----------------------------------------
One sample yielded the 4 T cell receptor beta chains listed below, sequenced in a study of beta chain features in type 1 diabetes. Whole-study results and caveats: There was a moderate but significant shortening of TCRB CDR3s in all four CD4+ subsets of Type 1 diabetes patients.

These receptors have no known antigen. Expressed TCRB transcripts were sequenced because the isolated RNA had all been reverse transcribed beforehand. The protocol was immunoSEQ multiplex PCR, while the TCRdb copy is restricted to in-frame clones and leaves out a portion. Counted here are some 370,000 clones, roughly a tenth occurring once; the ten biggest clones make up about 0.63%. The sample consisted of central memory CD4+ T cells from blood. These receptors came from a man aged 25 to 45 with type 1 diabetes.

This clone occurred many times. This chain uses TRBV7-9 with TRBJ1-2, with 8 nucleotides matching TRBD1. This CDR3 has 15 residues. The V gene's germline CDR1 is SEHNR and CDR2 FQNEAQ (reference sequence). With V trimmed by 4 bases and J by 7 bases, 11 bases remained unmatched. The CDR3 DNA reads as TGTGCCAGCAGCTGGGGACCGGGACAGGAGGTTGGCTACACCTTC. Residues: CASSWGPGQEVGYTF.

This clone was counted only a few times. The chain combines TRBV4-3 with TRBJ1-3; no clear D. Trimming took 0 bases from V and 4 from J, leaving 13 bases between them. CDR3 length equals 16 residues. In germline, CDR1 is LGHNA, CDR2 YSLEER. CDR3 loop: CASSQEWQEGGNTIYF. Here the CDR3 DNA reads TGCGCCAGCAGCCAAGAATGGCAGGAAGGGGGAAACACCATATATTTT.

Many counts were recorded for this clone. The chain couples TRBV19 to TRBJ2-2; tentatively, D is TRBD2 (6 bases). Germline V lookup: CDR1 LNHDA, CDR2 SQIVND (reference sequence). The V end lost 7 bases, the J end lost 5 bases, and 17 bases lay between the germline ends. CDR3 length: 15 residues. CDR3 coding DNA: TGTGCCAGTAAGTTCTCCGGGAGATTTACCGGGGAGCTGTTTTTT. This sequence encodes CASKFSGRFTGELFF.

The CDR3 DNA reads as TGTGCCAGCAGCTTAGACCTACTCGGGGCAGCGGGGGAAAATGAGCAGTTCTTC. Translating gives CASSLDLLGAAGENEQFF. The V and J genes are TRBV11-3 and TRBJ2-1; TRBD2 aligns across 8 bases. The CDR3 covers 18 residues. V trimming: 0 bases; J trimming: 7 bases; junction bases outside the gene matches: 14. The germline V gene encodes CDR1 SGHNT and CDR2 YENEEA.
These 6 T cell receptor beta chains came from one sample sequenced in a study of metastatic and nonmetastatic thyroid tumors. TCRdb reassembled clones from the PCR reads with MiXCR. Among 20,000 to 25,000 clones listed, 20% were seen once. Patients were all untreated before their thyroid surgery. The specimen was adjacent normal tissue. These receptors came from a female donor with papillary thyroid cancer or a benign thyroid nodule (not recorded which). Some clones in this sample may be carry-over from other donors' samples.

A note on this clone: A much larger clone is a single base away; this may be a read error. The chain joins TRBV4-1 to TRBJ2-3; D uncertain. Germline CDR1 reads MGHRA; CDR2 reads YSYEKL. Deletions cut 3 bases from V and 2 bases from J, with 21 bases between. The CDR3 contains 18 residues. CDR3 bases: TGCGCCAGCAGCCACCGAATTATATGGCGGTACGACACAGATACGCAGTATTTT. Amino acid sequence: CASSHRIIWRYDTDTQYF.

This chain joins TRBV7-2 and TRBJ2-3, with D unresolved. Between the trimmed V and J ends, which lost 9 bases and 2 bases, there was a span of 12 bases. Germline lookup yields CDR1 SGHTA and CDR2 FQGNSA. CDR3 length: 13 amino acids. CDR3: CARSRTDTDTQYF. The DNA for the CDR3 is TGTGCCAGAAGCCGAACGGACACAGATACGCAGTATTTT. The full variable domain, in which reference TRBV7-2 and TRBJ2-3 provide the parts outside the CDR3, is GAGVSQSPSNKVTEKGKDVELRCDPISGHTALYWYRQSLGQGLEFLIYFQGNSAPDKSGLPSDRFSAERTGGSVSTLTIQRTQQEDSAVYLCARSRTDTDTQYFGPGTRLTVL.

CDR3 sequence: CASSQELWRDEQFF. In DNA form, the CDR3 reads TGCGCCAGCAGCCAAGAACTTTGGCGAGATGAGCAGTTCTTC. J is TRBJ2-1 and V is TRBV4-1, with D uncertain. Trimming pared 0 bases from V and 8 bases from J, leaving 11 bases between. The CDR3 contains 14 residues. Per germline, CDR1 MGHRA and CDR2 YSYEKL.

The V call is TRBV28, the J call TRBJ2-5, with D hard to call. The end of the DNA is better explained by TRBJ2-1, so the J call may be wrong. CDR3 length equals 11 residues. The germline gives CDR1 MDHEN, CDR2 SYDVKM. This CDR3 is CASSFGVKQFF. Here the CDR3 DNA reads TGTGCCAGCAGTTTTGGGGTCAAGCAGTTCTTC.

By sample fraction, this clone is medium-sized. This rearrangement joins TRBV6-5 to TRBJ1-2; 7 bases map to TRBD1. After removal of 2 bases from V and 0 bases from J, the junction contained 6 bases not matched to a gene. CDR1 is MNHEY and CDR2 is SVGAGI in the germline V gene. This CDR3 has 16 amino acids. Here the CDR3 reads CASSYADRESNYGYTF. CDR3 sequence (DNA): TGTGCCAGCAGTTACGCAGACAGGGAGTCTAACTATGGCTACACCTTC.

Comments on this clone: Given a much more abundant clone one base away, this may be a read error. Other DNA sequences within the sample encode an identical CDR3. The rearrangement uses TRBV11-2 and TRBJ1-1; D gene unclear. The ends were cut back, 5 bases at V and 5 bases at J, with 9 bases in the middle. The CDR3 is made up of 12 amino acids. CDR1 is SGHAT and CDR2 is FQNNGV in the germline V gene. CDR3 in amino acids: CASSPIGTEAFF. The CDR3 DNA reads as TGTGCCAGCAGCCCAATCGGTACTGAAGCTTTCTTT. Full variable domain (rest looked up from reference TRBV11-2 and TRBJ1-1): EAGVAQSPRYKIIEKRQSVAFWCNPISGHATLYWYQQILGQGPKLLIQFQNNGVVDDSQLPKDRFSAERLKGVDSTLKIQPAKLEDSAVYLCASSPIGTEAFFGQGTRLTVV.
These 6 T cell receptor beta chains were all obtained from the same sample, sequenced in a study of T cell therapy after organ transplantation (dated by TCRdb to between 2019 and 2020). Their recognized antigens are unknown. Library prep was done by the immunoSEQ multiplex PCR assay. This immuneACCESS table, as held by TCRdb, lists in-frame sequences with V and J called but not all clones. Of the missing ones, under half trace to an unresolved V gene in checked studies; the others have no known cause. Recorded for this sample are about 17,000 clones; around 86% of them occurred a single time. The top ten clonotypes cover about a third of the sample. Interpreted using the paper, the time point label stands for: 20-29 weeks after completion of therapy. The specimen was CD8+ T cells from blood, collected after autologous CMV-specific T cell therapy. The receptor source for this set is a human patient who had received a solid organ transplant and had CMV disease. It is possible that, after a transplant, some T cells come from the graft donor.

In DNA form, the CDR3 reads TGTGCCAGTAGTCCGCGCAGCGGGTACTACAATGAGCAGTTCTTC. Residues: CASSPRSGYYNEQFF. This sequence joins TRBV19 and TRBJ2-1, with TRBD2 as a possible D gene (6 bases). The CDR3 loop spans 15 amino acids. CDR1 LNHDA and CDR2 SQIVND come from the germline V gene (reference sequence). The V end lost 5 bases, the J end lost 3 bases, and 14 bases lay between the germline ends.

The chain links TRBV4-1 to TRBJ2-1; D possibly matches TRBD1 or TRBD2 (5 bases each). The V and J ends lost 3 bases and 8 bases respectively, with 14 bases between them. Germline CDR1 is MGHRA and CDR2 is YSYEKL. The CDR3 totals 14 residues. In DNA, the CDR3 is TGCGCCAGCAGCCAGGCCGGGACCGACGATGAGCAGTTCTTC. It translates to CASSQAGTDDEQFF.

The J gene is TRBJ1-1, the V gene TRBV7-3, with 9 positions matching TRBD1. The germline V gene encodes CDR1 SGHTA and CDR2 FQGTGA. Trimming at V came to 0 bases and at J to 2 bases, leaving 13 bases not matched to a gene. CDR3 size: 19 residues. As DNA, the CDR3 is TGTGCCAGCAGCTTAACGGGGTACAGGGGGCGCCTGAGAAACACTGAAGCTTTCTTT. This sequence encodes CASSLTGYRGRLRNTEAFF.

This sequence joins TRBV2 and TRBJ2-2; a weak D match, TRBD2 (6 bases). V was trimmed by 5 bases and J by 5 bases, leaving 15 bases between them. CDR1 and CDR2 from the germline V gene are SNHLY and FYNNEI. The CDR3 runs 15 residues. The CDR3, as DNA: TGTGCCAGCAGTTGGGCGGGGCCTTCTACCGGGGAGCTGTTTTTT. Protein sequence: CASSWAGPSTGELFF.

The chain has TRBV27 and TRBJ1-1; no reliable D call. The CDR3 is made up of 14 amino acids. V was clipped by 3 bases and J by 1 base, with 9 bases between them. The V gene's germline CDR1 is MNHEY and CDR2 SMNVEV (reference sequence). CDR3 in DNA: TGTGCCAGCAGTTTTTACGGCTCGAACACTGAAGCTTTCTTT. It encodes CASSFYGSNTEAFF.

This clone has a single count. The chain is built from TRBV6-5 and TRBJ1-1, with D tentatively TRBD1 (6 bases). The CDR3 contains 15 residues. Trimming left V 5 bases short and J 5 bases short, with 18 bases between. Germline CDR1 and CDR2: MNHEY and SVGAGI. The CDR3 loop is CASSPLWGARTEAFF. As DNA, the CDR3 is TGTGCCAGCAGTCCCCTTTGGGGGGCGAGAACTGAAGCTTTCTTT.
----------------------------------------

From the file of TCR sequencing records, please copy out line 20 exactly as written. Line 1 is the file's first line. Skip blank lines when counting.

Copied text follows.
This clone has a single count. The chain is built from TRBV6-5 and TRBJ1-1, with D tentatively TRBD1 (6 bases). The CDR3 contains 15 residues. Trimming left V 5 bases short and J 5 bases short, with 18 bases between. Germline CDR1 and CDR2: MNHEY and SVGAGI. The CDR3 loop is CASSPLWGARTEAFF. As DNA, the CDR3 is TGTGCCAGCAGTCCCCTTTGGGGGGCGAGAACTGAAGCTTTCTTT.